Tribunals
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Friday, 13 May 2016 11:48

Penalty u/s 271(1)(c) - Difference of Opinion between the Assessee Firm and A.O. and Mere Non-Acceptance of the Bona-fide Claim of the Tax-payer by the Revenue Does Not Call for Imposition of Penalty - Mumbai Tribunal Featured

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Penalty u/s 271(1)(c) Penalty u/s 271(1)(c)

Penalty u/s 271(1)(c) - Difference of Opinion

1. The method of accounting consistently followed by the assessee firm does not call for penalty u/s 271(1)(c) of the Act as no particulars of income are concealed nor there is any furnishing of in-accurate particulars of income before the Revenue

2. There is a difference of opinion between the assessee firm and A.O. and the claim of the assessee firm was not accepted by the A.O. Mere non-acceptance of the bona-fide claim of the tax-payer by the Revenue does not call for imposition of penalty within the ambit of provisions of Section 271(1)(c) of the Act

Facts

1. The assessee firm is in an indenting business of steel products on behalf of the foreign suppliers for the supplies made by the foreign principals directly to Indian Buyers like L & T, BHEL, Essar Steel etc. for their power projects

2. The assessee firm gets commission income from the foreign principal’s

3. The return of income was filed by the assessee firm with the Revenue declaring total income of Rs. 70,46,095/- on 13th October, 2006 and assessment u/s 143(3) of the Income Tax Act, 1961 was completed by the AO on 26th December, 2008 u/s. 143(3) of the Act assessing the income at Rs. 2,32,43,125/-

4. During the course of assessment proceedings u/s 143(3) read with Section 143(2) of the Act, the A.O. observed from the Balance Sheet that the assessee firm is showing advance from suppliers of Rs. 1.62 crores.

5. These advances were commission payments for indenting services provided by the assessee firm to the foreign clients

6. On perusal of the agency agreements signed with the foreign clients , it was observed by the AO that the commission will become due and payable after the clients receives the full sale price for the products sold by it to the customers in the territory

7. As the commission payments were already received by the assessee firm, it was concluded by the A.O. that the assessee firm has completed its assignments as per agency agreements and the income has already accrued to the assessee firm

8. To prove that the commission payment received by the assessee firm from foreign principals is no longer a liability but already accrued to the assessee firm as income, the A.O. critically examined the agreement with foreign principal namely Ascometal France and proved that the commission income has already accrued to the assessee firm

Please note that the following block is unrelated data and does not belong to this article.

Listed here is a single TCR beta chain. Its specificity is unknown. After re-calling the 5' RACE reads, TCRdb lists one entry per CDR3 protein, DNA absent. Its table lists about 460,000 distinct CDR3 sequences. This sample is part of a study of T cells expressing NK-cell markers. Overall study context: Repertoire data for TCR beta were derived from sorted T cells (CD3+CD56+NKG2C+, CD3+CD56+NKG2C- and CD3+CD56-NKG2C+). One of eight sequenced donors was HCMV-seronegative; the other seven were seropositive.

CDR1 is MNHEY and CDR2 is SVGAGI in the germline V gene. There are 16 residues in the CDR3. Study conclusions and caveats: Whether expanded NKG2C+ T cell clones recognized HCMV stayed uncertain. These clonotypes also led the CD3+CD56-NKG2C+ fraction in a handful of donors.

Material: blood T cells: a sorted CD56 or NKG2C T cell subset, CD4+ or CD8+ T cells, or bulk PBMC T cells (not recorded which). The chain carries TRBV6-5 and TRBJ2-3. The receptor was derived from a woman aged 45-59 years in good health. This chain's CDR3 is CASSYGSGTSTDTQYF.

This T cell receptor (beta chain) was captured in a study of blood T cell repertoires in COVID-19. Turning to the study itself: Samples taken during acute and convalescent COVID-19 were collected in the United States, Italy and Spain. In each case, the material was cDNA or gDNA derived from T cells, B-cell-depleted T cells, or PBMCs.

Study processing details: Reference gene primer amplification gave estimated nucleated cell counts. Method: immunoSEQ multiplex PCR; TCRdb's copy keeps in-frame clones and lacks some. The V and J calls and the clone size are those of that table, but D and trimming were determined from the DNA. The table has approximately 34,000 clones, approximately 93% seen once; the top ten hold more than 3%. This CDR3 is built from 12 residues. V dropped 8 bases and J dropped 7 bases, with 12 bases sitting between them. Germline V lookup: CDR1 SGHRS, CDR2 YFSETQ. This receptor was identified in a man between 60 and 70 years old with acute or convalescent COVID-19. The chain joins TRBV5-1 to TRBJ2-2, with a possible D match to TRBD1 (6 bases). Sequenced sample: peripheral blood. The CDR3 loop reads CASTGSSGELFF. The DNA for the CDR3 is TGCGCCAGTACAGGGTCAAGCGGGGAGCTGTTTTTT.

9. The Advance received from the suppliers of Rs. 1,61,97,030/- was treated by the A.O. as business income of the assessee firm and added to the total income of the assessee firm vide assessment order dated 26.12.2008 passed u/s 143(3) of the Act keeping in view the concept of accrual of income and as the income has accrued to the assessee firm the same was brought to tax as per Section 5 of the Act 

10. Consequently, the penalty proceedings were initiated u/s 271(1)(c) of the Act against the assessee firm for concealment of income by the assessee firm

11. In the quantum proceedings, the CIT(A) upheld the advance commission income receipt of Rs.1,61,97,030/- as accrued income for the impugned assessment year under the Act as the assessee firm is following mercantile system of accounting vide orders dated 01-02-2010.The assessee firm did not filed any appeal with the Tribunal against the orders dated 01-02-2010 of the CIT(A) with respect to quantum additions and the same attained finality

12. The assessee firm in the penalty proceedings initiated u/s 271(1)(c) of the Act submitted that the assessee firm has not concealed any income with deliberate intention to deprive the revenue of its legitimate taxes

13. The AO relied upon the judgment of the Hon’ble Supreme Court in the case of UOI v. Dharmendra Textile Processors, 306 ITR 277 (SC) and held that assessee firm has deliberately failed to disclose the correct and true particulars of its income and thereby tried to postpone the taxability of the correct income

14. The AO thereby held that the assessee firm has filed inaccurate particulars of income and hence concealed the income. The penalty of Rs. 54,51,920/- was levied by the AO on the assessee firm u/s 271(1)(c) of the Act read with explanation 1 , vide penalty orders dated 28-03-2011

15. Aggrieved by the penalty orders dated 28-03-2011 passed u/s. 271(1)(c) of the Act, the assessee firm filed first appeal with the CIT(A)